After my ticket was purchased and before traveling to the Philippines in Jan of this year, I read a travel warning which was posted on the U.S. State Department’s website from the U.S. Embassy in Manila, Philippines dated January 6, 2012. It warned against possible terrorist attacks on U.S citizens, and the attacks could be indiscriminate and occur in any area of the country, including Manila. Manila was my destination! I was more worried about terrorist than thinking about being gouged and ripped off by a local merchant located inside the departure area of the Ninoy Aquino International Airport (NAIA) in the Philippines. The merchant’s name is “MARISAN” Mercantile, INC.
Two days before I was scheduled to leave Manila, I received an emergency phone call that I needed to come home as soon as possible. My friend got me a ticket quick, so I arrived at the airport within 8 to 10 hours which was at 4:00 am, Manila time. After going through various security checks and scanners, I had 15 minutes to spare before boarding my plane for Tokyo. I needed to buy a few souvenirs, so I stopped at the closest shop on the way to my gate. The first shop I spotted was MARISAN, an art and handicraft souvenir shop. I kindly mentioned to the ladies behind the register that I only had 15 minutes to shop in order to catch my plane, so they rang up my merchandise immediately.
I grabbed a few souvenirs, and some of the things they would only accept cash for them. They gave me only one receipt which I signed, and the total was 20,250.00 PHP. Little did I know it was $475.00? They knew I was in a hurry; therefore, they took advantage of my situation. They would never see me again once I boarded my plane. For example, one table-cloth, and it wasn’t made out of Gold was $202.00. I only found this out after I saw the false receipt that the merchant provided to my credit card company after I had returned to the U.S. and decided to dispute some of the charges with this merchant. MARISAN never gave me a break down of the items that I had purchased from them. The receipts they provided to my credit card company were written after the fact, because they didn’t even list all the items that I purchased. It was all messed up, and I told my credit card company when I had first arrived home and the dust was settled, I was just going to forget about it. However, every time I looked at the stuff I had purchased from this merchant, it made me angry… I finally decided to call my credit card company four weeks later, and I put in a dispute for $225 of the $475 total. Guess who I spoke with on the phone? You guessed it, a representative live from Manila. I explained to her the story and that the total amount of the receipt was 20,250.00 Pilipino pesos. She told me right out that there is no way you could have spent that kind of money in a souvenir shop within a few minutes. She also brought up the fact that in the Philippines, things are much cheaper… She set up my dispute claim immediately! Of course, the merchant fought it tooth and nail with hand written falsified itemized receipts. Some things were missing from the receipt, and for other items, the prices were over inflated. The receipts weren’t consistent with what I truly purchased and the market value for the products.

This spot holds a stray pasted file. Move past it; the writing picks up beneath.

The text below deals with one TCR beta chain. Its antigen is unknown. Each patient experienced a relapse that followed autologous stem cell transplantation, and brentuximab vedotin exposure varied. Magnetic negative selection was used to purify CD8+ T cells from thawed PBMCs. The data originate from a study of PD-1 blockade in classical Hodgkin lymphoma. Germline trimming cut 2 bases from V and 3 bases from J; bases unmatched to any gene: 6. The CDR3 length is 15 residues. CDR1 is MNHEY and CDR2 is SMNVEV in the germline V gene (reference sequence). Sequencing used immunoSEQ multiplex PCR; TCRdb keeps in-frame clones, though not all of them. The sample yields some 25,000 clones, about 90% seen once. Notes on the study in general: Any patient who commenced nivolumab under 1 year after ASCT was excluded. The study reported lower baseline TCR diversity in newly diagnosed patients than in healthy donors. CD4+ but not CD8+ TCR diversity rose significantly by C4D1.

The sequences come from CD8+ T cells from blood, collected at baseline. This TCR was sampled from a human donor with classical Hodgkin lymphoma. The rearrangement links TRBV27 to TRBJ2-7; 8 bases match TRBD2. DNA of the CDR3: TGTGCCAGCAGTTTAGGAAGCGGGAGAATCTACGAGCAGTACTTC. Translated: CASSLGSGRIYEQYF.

In the end, my credit card company put back into my account $200.00. I affirmed with the manager that it was very disheartening for me that they had to give me the money back and not the greedy MARISAN INC…. I vowed to him that I would put it out there and warn travelers to be careful of this merchant when departing NAIA, from Manila. The manager I spoke with said that he has been to Manila because of the huge call center located there, and he understood my situation.
Don’t get me wrong, I truly loved the Philippines and the people are great. I would for sure go back there to visit someday, but I will never tell a merchant I am in a hurry to catch a plane or sign a sales receipt without an itemized list, especially in another country. Most shops in major international airports around the world are setup with technology, and they scan each item purchased so they can give you an itemized receipt. That way the customer can see the itemized list, so he or she can fill out the Customs form and easily declare what one had bought from that country. This merchant hand wrote the items purchased after the fact, and they had a register from the 1970’s and it was located inside an international airport.
Americans and everyone in the world, while traveling internationally, be very careful for your safety first! Secondly, make sure you understand the conversion rates so you don’t get home and wish you had known… Finally, never tell the merchant you are in a hurry and have to catch a plane within minutes because they may very well try to take advantage of your desperate and time constrained situation.
There is a message learned from my travel to Manila. I have traveled to many countries and dealt with conversion rates but never had to learn this lesson. It helps me to be a little smarter the next time I travel somewhere else in the world…